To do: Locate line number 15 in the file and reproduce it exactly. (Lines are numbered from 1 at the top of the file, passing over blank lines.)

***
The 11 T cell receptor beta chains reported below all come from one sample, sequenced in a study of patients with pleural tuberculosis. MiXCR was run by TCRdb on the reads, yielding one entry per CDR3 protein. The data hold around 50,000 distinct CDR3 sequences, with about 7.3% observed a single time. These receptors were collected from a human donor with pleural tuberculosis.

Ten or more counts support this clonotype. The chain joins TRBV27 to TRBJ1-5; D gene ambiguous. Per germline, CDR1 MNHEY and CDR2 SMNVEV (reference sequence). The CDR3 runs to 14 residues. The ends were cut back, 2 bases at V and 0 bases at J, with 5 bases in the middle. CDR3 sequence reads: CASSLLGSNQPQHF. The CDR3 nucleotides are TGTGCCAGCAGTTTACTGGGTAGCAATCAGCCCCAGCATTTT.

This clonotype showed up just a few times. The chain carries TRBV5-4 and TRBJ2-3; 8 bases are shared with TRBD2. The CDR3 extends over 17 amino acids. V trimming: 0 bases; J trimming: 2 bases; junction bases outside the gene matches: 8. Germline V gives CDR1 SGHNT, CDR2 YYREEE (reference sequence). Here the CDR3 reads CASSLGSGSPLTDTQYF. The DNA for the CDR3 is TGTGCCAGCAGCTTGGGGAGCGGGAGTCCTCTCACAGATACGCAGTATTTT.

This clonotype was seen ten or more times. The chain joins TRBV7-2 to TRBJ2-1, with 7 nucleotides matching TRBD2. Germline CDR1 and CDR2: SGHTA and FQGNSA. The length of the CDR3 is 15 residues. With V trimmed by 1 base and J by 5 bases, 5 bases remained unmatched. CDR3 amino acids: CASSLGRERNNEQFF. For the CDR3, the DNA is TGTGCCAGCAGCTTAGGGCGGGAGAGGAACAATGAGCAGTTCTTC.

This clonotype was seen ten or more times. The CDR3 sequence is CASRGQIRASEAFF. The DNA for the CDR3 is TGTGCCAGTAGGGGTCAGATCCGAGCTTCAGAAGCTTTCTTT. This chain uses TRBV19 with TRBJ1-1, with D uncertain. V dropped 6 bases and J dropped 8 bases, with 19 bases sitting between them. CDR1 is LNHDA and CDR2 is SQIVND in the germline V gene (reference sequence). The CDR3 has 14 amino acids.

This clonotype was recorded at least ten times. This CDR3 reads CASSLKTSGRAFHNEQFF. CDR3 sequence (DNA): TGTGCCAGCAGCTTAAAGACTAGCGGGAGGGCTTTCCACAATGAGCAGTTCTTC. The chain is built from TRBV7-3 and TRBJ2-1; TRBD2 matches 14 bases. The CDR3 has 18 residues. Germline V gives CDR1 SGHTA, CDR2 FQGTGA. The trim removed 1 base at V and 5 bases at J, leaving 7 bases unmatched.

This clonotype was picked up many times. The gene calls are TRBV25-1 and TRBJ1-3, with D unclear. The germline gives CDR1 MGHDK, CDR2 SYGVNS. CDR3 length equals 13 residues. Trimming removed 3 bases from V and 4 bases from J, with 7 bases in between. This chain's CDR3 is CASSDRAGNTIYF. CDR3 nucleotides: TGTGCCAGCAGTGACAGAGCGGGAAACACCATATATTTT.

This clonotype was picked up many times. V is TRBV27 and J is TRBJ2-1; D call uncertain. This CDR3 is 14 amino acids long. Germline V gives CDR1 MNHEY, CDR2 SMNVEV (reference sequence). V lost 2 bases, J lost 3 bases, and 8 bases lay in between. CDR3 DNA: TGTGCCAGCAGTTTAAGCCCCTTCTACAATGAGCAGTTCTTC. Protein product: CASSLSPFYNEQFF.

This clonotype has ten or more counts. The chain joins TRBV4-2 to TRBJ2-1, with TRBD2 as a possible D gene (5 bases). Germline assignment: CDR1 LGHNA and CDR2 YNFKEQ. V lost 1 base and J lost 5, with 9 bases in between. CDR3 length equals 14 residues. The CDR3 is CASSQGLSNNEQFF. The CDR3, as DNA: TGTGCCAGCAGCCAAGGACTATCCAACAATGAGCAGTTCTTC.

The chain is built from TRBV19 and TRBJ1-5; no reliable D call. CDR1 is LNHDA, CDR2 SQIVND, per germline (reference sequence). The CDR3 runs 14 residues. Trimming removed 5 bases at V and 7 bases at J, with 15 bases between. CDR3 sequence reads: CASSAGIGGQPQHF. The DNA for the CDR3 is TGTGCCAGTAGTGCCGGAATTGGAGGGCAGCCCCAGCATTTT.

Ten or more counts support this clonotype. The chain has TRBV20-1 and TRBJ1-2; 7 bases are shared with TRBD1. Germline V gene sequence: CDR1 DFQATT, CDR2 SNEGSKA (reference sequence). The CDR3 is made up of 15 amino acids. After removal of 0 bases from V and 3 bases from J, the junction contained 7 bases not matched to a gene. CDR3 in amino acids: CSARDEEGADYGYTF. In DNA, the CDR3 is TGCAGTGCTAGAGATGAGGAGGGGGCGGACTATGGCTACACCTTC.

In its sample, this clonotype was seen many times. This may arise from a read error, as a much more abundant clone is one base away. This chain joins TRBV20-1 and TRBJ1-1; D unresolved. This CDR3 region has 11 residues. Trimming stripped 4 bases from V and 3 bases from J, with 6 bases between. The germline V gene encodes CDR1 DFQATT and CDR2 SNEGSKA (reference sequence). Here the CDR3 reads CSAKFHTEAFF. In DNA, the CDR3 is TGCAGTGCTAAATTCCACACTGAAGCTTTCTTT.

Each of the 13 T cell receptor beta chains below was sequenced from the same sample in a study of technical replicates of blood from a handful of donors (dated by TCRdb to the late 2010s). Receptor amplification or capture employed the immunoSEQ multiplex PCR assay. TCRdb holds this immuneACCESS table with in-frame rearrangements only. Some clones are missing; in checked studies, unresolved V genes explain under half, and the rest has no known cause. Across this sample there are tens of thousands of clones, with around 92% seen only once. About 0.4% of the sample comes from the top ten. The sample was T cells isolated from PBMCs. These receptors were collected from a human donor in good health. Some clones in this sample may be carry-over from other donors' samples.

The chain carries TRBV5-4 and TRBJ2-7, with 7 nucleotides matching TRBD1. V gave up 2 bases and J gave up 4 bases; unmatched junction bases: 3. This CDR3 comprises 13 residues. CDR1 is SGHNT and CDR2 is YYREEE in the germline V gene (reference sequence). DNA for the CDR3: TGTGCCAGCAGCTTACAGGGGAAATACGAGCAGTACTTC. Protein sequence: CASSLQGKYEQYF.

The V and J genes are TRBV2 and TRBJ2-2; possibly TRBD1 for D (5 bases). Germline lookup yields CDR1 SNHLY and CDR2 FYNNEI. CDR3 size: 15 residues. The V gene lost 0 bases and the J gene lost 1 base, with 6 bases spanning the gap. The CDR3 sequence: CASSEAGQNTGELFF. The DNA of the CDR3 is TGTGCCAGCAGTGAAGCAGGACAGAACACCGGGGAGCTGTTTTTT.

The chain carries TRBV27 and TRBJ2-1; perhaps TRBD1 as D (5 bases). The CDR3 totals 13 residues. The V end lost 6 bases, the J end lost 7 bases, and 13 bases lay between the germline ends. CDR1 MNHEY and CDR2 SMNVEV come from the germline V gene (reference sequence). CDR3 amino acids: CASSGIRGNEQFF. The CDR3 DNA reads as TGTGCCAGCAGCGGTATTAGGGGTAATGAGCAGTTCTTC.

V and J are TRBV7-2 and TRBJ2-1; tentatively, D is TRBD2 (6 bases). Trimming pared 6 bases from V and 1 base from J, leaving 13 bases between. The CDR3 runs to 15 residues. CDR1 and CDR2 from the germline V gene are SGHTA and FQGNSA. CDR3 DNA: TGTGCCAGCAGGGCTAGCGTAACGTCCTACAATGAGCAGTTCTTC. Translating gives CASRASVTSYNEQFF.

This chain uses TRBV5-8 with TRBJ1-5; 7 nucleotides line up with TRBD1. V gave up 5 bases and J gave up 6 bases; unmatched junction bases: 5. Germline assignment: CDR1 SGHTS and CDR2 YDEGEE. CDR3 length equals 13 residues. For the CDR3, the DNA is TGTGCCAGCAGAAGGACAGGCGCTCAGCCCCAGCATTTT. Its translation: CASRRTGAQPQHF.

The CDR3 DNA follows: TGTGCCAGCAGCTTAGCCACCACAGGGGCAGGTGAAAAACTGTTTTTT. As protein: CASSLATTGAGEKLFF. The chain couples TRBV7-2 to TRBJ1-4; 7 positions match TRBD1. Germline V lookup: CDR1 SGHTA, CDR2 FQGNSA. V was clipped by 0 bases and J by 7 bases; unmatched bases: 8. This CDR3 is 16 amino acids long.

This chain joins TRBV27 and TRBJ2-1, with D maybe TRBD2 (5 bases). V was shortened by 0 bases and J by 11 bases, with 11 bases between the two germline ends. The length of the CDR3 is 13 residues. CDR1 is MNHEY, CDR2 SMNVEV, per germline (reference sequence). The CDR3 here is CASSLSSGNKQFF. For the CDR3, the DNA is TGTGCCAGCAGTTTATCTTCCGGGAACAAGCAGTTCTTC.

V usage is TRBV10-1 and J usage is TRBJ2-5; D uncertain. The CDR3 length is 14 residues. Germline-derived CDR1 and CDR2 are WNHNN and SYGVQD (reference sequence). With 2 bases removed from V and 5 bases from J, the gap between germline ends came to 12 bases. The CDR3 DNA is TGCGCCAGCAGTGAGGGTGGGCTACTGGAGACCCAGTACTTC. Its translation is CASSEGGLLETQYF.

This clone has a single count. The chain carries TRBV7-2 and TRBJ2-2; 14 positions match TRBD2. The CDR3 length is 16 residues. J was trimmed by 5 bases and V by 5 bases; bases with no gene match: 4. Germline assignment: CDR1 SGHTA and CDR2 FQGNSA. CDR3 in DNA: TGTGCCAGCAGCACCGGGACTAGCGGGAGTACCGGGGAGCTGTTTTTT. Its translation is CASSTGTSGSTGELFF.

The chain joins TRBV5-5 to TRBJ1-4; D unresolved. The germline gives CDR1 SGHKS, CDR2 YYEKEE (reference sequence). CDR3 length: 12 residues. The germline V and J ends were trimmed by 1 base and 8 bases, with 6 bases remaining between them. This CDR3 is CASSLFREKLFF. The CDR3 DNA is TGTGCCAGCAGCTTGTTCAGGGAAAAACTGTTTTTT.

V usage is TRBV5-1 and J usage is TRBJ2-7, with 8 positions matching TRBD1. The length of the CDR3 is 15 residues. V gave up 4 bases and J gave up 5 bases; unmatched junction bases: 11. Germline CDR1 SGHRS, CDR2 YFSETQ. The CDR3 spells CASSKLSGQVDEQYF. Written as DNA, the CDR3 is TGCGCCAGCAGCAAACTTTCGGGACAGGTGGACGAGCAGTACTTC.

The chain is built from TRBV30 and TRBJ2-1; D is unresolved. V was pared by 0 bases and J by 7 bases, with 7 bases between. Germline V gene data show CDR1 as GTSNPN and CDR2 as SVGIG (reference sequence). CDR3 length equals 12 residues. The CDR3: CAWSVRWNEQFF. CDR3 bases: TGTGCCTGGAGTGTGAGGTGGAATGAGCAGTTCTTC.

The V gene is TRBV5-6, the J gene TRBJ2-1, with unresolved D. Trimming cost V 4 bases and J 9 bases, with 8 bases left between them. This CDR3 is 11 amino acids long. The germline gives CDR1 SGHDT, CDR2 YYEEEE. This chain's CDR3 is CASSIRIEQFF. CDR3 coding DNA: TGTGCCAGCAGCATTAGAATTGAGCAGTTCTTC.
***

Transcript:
The V and J genes are TRBV2 and TRBJ2-2; possibly TRBD1 for D (5 bases). Germline lookup yields CDR1 SNHLY and CDR2 FYNNEI. CDR3 size: 15 residues. The V gene lost 0 bases and the J gene lost 1 base, with 6 bases spanning the gap. The CDR3 sequence: CASSEAGQNTGELFF. The DNA of the CDR3 is TGTGCCAGCAGTGAAGCAGGACAGAACACCGGGGAGCTGTTTTTT.